Home » Is Interactive Gaming a Good Fit for the Disney Parks?

Is Interactive Gaming a Good Fit for the Disney Parks?

Peter Pan's Flight

The Disney Parks are well-known for their totally immersive experiences, and they’re finally bringing a little bit of that magic to the long, often interminable lines that precede some of their best attractions. With the Play Disney Parks app, guests are given a plethora of ways to kill that 1-3 hour standby line, from modified versions of Pictionary and Would You Rather? to trivia and mini interactive games that can be enjoyed solo or with a group.

While the games are currently limited to a few choice attractions, the app is free to download, easy to navigate, and has already received positive reviews from parkgoers. Still, it may not be for everyone—particularly those looking for something geared more toward young children or those who tend to revisit the same attraction again and again. Let’s break down some of the pros and cons of Disney’s newest tech-based line diversion and see if it’s really all it’s cracked up to be.

Pro: It enhances the Disney Parks experience, rather than detracting or distracting from it.

Peter Pan's Flight

Image: HarshLight, Flickr (license)

We’ve all been there: As soon as the wait time stretches past 20 minutes or so, we whip out our smartphones to scroll through Instagram, challenge our friends to a round of Heads Up!, or check for nearby Pokémon. There are myriad ways to pass time at the Disney Parks, but not every form of distraction is the same—there are those that keep you immersed in your own little tech bubble, oblivious to the world around you, and those that actively enhance and engage with your surroundings. Thankfully, the Play Disney Parks app falls into the latter category… for the most part. That’s most obviously seen with its Peter Pan’s Flight-based activities, which use polls, “Would you rather?” questions, and a blend of real-life and digital scavenger hunt items to help you better engage with the story behind the attraction. Other mini games, like Slinky Dog Dash’s “Andy’s Board Game Party!”, feel more app-based as you move around a virtual board game with Buzz Lightyear, Rex, and Jessie and compete in challenges against your game partners.

Con: It’s not available for every attraction and can get stale for attractions that have already been experienced.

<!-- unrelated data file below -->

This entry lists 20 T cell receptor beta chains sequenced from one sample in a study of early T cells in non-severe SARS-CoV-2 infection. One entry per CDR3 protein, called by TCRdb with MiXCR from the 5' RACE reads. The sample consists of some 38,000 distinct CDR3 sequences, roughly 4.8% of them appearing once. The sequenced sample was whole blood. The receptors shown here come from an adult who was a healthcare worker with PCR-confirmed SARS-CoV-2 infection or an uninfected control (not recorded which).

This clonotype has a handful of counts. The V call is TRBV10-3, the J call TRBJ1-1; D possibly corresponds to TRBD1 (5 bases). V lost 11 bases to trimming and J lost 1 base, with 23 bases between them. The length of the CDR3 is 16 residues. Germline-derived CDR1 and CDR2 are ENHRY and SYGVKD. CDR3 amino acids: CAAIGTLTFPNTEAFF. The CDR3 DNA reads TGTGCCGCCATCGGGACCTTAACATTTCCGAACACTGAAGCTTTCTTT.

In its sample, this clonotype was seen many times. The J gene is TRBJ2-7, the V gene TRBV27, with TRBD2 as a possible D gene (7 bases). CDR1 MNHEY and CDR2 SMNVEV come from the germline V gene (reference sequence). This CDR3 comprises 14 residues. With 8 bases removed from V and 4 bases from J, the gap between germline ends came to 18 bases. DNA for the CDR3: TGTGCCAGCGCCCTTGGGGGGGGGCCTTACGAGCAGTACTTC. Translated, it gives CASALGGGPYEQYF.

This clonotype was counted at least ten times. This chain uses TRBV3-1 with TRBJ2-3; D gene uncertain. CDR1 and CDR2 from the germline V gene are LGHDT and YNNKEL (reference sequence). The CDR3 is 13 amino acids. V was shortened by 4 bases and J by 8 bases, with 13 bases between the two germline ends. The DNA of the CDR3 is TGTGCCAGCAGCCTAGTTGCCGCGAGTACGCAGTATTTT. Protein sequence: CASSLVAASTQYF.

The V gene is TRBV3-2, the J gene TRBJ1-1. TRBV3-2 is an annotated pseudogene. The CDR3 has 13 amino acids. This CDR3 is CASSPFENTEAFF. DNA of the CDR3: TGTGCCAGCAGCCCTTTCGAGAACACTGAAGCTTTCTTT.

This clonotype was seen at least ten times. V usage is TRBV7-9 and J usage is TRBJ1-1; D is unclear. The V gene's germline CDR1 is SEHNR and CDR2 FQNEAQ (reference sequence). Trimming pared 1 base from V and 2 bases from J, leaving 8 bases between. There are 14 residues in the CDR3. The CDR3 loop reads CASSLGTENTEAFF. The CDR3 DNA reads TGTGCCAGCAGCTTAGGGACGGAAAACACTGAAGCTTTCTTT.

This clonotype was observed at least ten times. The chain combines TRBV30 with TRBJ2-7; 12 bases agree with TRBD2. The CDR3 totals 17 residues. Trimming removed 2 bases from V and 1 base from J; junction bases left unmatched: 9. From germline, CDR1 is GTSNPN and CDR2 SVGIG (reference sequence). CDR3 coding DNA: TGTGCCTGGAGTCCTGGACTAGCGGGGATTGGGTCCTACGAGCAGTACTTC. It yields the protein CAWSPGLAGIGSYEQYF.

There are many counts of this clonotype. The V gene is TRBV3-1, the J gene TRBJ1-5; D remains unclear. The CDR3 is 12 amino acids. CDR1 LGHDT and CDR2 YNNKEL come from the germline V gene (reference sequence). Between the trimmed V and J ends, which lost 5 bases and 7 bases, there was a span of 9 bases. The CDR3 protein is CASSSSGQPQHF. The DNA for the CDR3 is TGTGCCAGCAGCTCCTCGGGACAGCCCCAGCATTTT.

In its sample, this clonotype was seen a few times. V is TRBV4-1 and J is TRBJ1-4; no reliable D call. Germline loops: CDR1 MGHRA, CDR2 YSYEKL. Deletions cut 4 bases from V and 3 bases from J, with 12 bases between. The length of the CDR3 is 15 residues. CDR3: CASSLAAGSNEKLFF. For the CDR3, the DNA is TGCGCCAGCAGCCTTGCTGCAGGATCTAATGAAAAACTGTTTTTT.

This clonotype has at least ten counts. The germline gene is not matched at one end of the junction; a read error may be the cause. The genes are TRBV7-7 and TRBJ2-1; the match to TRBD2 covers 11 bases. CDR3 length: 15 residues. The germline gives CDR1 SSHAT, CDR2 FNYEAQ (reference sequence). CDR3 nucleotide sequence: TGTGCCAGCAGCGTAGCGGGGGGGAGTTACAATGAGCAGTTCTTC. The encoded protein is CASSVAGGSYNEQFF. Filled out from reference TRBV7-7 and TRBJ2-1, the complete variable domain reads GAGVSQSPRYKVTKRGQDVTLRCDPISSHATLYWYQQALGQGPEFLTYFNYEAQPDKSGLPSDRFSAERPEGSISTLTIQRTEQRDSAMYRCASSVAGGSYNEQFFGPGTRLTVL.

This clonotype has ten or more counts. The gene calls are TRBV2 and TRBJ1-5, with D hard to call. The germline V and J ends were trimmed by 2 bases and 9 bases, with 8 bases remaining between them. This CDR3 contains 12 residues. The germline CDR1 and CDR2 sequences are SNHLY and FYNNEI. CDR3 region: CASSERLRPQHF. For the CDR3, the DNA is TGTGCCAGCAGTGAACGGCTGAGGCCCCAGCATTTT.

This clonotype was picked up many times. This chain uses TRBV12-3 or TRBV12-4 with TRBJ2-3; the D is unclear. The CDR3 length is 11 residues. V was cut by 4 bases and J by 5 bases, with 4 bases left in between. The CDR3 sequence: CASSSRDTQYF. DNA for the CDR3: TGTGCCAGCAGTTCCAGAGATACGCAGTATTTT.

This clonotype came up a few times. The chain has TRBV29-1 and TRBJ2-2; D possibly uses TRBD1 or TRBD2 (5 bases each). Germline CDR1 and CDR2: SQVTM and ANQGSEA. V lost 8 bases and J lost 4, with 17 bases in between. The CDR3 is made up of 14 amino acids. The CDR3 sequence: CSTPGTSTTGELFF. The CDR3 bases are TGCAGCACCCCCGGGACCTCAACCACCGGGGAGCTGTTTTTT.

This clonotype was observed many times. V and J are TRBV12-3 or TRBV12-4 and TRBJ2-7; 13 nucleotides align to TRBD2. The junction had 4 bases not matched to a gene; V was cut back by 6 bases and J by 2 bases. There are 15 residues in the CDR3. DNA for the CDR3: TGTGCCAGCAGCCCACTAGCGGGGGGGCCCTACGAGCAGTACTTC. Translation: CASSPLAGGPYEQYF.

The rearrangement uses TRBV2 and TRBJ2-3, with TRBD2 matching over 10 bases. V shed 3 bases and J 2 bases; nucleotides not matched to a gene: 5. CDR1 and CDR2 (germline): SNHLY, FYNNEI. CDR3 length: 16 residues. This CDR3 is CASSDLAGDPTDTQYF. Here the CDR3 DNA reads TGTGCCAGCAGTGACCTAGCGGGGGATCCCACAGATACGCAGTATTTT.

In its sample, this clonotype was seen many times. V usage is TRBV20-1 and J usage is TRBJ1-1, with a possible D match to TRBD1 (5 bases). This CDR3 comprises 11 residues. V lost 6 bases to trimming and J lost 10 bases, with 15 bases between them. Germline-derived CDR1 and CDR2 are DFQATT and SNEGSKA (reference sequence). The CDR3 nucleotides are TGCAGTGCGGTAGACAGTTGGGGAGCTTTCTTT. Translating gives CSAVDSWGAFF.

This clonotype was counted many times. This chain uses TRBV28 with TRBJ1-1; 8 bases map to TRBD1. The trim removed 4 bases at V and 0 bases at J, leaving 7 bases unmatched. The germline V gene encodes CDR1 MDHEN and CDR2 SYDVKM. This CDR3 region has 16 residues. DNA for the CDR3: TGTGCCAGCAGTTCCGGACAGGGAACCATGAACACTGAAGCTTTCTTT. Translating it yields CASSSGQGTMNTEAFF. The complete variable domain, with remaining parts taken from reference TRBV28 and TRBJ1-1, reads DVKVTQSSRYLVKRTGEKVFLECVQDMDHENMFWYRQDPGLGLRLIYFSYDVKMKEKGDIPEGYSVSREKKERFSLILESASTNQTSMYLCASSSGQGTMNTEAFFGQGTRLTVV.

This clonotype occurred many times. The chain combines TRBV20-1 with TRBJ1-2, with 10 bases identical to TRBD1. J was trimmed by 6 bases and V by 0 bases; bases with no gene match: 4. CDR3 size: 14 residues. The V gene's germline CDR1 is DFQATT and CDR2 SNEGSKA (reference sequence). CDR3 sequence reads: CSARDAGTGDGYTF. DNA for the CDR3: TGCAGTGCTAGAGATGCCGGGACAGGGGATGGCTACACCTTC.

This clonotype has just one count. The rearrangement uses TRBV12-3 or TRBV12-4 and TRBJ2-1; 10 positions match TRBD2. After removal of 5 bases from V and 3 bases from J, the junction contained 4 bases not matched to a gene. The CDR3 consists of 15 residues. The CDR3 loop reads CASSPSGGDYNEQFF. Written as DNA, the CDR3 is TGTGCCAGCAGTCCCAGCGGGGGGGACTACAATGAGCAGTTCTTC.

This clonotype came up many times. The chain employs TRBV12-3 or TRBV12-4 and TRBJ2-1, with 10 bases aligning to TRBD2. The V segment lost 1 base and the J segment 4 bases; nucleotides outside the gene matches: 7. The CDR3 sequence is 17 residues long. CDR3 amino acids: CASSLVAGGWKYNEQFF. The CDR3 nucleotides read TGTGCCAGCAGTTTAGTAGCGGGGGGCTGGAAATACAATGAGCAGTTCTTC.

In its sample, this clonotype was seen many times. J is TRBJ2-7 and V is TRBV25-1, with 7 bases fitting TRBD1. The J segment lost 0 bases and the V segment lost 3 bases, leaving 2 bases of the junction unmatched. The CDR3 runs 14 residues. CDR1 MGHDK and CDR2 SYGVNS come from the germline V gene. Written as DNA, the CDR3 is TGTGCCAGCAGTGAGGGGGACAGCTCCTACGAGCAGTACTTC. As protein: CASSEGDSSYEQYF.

Flight of Passage

Image: elisfkc, Flickr (license)

The marquee “mini games” on the app work best for the tourist who only has time to visit each attraction once (and is more likely to elect for the slower standby line rather than speeding through the FASTPASS or single rider lines). The novelty of upgrading your spaceship or hunting for Tinker Bell’s lost items is exciting the first time you try Space Mountain and Peter Pan’s Flight, but it may not be as engrossing during a second trip through the line.

It’s also worth noting that Disney has yet to develop mini games for each of their attractions. In both Disneyland and Magic Kingdom, guests will find “Off to Neverland” at Peter Pan’s Flight and “Rocket Race” at Space Mountain; Disney California Adventure features “Playset Party” at Toy Story Midway Mania and “Disney Colorwheel Challenge” at Pixar Pier (an interactive game that preceded the app); EPCOT offers “Soarin’ Challenge” at Soarin’ Around the World and “Agent P’s World Showcase Adventure” at World Showcase (as with the Colorwheel Challenge, both of these games preceded the app); Disney’s Hollywood Studios has “Playset Party” at Toy Story Midway Mania and “Andy’s Board Game Blast!” at Slinky Dog Dash; and at Animal Kingdom, guests can opt into “Disney’s Animal Kingdom Animal Expeditions” at Maharajah Jungle Trek and Gorilla Falls Exploration Trail. (The app has yet to develop anything to make the five-hour wait for Flight of Passage feel any shorter.)